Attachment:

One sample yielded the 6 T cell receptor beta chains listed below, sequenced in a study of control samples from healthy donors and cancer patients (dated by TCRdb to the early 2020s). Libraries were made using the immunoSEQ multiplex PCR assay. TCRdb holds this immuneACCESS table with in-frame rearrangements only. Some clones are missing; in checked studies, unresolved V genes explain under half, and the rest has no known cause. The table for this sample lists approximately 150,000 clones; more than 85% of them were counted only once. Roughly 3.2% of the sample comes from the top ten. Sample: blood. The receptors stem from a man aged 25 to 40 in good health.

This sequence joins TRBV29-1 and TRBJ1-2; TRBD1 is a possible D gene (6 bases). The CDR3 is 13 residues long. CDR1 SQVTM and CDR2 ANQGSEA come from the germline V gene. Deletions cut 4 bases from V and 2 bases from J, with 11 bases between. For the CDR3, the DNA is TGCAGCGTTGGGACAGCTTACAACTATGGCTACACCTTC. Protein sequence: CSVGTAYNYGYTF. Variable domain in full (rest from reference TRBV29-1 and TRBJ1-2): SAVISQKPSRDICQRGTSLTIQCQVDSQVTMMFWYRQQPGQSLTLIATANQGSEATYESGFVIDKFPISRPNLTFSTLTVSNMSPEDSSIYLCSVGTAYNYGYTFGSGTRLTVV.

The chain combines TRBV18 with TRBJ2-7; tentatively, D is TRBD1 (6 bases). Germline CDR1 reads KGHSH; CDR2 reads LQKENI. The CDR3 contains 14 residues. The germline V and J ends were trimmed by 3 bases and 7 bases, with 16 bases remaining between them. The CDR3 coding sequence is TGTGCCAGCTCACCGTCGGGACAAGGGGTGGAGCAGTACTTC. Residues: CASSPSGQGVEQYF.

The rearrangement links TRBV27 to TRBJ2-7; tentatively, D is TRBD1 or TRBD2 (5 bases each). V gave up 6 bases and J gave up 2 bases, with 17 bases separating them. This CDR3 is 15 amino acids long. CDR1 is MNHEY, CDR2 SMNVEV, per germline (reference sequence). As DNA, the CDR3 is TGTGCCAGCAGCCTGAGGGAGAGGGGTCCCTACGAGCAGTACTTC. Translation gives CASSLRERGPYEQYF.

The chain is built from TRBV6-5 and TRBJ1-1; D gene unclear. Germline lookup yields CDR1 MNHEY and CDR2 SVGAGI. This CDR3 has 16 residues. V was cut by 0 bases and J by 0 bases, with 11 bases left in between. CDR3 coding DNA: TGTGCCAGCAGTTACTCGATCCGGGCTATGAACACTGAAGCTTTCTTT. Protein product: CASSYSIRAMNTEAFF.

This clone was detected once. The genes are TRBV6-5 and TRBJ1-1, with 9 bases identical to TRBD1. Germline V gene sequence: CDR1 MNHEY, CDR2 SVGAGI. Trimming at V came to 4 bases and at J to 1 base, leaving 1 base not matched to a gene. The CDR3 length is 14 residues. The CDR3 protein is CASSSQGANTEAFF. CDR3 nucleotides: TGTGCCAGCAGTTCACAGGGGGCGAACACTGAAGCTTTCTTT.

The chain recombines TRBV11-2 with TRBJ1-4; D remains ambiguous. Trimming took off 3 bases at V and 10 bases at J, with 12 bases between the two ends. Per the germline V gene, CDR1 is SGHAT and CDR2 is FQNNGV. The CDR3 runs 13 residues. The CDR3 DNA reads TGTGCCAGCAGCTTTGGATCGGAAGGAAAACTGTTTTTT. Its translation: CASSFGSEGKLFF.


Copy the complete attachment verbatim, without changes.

One sample yielded the 6 T cell receptor beta chains listed below, sequenced in a study of control samples from healthy donors and cancer patients (dated by TCRdb to the early 2020s). Libraries were made using the immunoSEQ multiplex PCR assay. TCRdb holds this immuneACCESS table with in-frame rearrangements only. Some clones are missing; in checked studies, unresolved V genes explain under half, and the rest has no known cause. The table for this sample lists approximately 150,000 clones; more than 85% of them were counted only once. Roughly 3.2% of the sample comes from the top ten. Sample: blood. The receptors stem from a man aged 25 to 40 in good health.

This sequence joins TRBV29-1 and TRBJ1-2; TRBD1 is a possible D gene (6 bases). The CDR3 is 13 residues long. CDR1 SQVTM and CDR2 ANQGSEA come from the germline V gene. Deletions cut 4 bases from V and 2 bases from J, with 11 bases between. For the CDR3, the DNA is TGCAGCGTTGGGACAGCTTACAACTATGGCTACACCTTC. Protein sequence: CSVGTAYNYGYTF. Variable domain in full (rest from reference TRBV29-1 and TRBJ1-2): SAVISQKPSRDICQRGTSLTIQCQVDSQVTMMFWYRQQPGQSLTLIATANQGSEATYESGFVIDKFPISRPNLTFSTLTVSNMSPEDSSIYLCSVGTAYNYGYTFGSGTRLTVV.

The chain combines TRBV18 with TRBJ2-7; tentatively, D is TRBD1 (6 bases). Germline CDR1 reads KGHSH; CDR2 reads LQKENI. The CDR3 contains 14 residues. The germline V and J ends were trimmed by 3 bases and 7 bases, with 16 bases remaining between them. The CDR3 coding sequence is TGTGCCAGCTCACCGTCGGGACAAGGGGTGGAGCAGTACTTC. Residues: CASSPSGQGVEQYF.

The rearrangement links TRBV27 to TRBJ2-7; tentatively, D is TRBD1 or TRBD2 (5 bases each). V gave up 6 bases and J gave up 2 bases, with 17 bases separating them. This CDR3 is 15 amino acids long. CDR1 is MNHEY, CDR2 SMNVEV, per germline (reference sequence). As DNA, the CDR3 is TGTGCCAGCAGCCTGAGGGAGAGGGGTCCCTACGAGCAGTACTTC. Translation gives CASSLRERGPYEQYF.

The chain is built from TRBV6-5 and TRBJ1-1; D gene unclear. Germline lookup yields CDR1 MNHEY and CDR2 SVGAGI. This CDR3 has 16 residues. V was cut by 0 bases and J by 0 bases, with 11 bases left in between. CDR3 coding DNA: TGTGCCAGCAGTTACTCGATCCGGGCTATGAACACTGAAGCTTTCTTT. Protein product: CASSYSIRAMNTEAFF.

This clone was detected once. The genes are TRBV6-5 and TRBJ1-1, with 9 bases identical to TRBD1. Germline V gene sequence: CDR1 MNHEY, CDR2 SVGAGI. Trimming at V came to 4 bases and at J to 1 base, leaving 1 base not matched to a gene. The CDR3 length is 14 residues. The CDR3 protein is CASSSQGANTEAFF. CDR3 nucleotides: TGTGCCAGCAGTTCACAGGGGGCGAACACTGAAGCTTTCTTT.

The chain recombines TRBV11-2 with TRBJ1-4; D remains ambiguous. Trimming took off 3 bases at V and 10 bases at J, with 12 bases between the two ends. Per the germline V gene, CDR1 is SGHAT and CDR2 is FQNNGV. The CDR3 runs 13 residues. The CDR3 DNA reads TGTGCCAGCAGCTTTGGATCGGAAGGAAAACTGTTTTTT. Its translation: CASSFGSEGKLFF.